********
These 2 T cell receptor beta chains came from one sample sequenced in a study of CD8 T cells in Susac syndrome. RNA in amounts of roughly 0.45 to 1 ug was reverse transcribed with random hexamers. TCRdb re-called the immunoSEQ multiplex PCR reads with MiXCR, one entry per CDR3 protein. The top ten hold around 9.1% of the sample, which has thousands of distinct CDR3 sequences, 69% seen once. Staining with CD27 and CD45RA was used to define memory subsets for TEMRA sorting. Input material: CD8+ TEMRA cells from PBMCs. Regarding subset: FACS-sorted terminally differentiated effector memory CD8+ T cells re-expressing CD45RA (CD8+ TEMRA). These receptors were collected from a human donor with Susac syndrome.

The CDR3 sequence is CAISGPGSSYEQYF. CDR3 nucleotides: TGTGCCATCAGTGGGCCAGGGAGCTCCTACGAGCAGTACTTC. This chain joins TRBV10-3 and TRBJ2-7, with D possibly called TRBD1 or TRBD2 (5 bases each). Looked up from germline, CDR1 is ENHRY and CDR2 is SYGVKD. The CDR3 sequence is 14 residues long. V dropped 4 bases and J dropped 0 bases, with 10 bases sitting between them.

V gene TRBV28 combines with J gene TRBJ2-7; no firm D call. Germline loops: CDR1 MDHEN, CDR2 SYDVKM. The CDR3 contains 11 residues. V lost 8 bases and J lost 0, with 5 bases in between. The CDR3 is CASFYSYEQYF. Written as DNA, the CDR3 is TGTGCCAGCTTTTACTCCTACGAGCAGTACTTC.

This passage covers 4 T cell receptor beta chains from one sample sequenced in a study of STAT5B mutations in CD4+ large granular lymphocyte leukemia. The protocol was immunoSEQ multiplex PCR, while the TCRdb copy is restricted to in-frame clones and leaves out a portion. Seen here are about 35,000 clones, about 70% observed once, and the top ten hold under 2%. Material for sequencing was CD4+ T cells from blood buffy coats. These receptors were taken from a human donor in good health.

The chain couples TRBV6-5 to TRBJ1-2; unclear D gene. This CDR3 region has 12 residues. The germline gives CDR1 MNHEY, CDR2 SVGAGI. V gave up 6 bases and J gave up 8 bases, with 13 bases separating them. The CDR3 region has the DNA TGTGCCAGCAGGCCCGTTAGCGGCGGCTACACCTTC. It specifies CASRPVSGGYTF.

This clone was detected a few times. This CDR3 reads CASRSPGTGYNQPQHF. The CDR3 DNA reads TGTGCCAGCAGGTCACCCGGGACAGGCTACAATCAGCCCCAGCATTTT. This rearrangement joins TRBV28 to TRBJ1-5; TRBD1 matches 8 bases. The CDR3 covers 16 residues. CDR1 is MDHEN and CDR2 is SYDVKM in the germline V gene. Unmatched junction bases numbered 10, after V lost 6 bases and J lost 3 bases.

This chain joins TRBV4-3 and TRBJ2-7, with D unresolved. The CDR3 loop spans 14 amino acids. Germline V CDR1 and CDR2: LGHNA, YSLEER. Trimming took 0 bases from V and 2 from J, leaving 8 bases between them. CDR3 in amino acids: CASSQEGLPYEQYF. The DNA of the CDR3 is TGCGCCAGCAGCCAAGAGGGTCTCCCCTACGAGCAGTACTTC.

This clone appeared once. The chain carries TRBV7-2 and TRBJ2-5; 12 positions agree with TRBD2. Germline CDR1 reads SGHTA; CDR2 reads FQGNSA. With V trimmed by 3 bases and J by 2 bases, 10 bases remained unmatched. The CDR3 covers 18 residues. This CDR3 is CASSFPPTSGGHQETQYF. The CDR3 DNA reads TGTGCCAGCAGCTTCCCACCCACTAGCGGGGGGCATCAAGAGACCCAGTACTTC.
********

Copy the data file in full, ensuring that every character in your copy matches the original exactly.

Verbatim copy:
These 2 T cell receptor beta chains came from one sample sequenced in a study of CD8 T cells in Susac syndrome. RNA in amounts of roughly 0.45 to 1 ug was reverse transcribed with random hexamers. TCRdb re-called the immunoSEQ multiplex PCR reads with MiXCR, one entry per CDR3 protein. The top ten hold around 9.1% of the sample, which has thousands of distinct CDR3 sequences, 69% seen once. Staining with CD27 and CD45RA was used to define memory subsets for TEMRA sorting. Input material: CD8+ TEMRA cells from PBMCs. Regarding subset: FACS-sorted terminally differentiated effector memory CD8+ T cells re-expressing CD45RA (CD8+ TEMRA). These receptors were collected from a human donor with Susac syndrome.

The CDR3 sequence is CAISGPGSSYEQYF. CDR3 nucleotides: TGTGCCATCAGTGGGCCAGGGAGCTCCTACGAGCAGTACTTC. This chain joins TRBV10-3 and TRBJ2-7, with D possibly called TRBD1 or TRBD2 (5 bases each). Looked up from germline, CDR1 is ENHRY and CDR2 is SYGVKD. The CDR3 sequence is 14 residues long. V dropped 4 bases and J dropped 0 bases, with 10 bases sitting between them.

V gene TRBV28 combines with J gene TRBJ2-7; no firm D call. Germline loops: CDR1 MDHEN, CDR2 SYDVKM. The CDR3 contains 11 residues. V lost 8 bases and J lost 0, with 5 bases in between. The CDR3 is CASFYSYEQYF. Written as DNA, the CDR3 is TGTGCCAGCTTTTACTCCTACGAGCAGTACTTC.

This passage covers 4 T cell receptor beta chains from one sample sequenced in a study of STAT5B mutations in CD4+ large granular lymphocyte leukemia. The protocol was immunoSEQ multiplex PCR, while the TCRdb copy is restricted to in-frame clones and leaves out a portion. Seen here are about 35,000 clones, about 70% observed once, and the top ten hold under 2%. Material for sequencing was CD4+ T cells from blood buffy coats. These receptors were taken from a human donor in good health.

The chain couples TRBV6-5 to TRBJ1-2; unclear D gene. This CDR3 region has 12 residues. The germline gives CDR1 MNHEY, CDR2 SVGAGI. V gave up 6 bases and J gave up 8 bases, with 13 bases separating them. The CDR3 region has the DNA TGTGCCAGCAGGCCCGTTAGCGGCGGCTACACCTTC. It specifies CASRPVSGGYTF.

This clone was detected a few times. This CDR3 reads CASRSPGTGYNQPQHF. The CDR3 DNA reads TGTGCCAGCAGGTCACCCGGGACAGGCTACAATCAGCCCCAGCATTTT. This rearrangement joins TRBV28 to TRBJ1-5; TRBD1 matches 8 bases. The CDR3 covers 16 residues. CDR1 is MDHEN and CDR2 is SYDVKM in the germline V gene. Unmatched junction bases numbered 10, after V lost 6 bases and J lost 3 bases.

This chain joins TRBV4-3 and TRBJ2-7, with D unresolved. The CDR3 loop spans 14 amino acids. Germline V CDR1 and CDR2: LGHNA, YSLEER. Trimming took 0 bases from V and 2 from J, leaving 8 bases between them. CDR3 in amino acids: CASSQEGLPYEQYF. The DNA of the CDR3 is TGCGCCAGCAGCCAAGAGGGTCTCCCCTACGAGCAGTACTTC.

This clone appeared once. The chain carries TRBV7-2 and TRBJ2-5; 12 positions agree with TRBD2. Germline CDR1 reads SGHTA; CDR2 reads FQGNSA. With V trimmed by 3 bases and J by 2 bases, 10 bases remained unmatched. The CDR3 covers 18 residues. This CDR3 is CASSFPPTSGGHQETQYF. The CDR3 DNA reads TGTGCCAGCAGCTTCCCACCCACTAGCGGGGGGCATCAAGAGACCCAGTACTTC.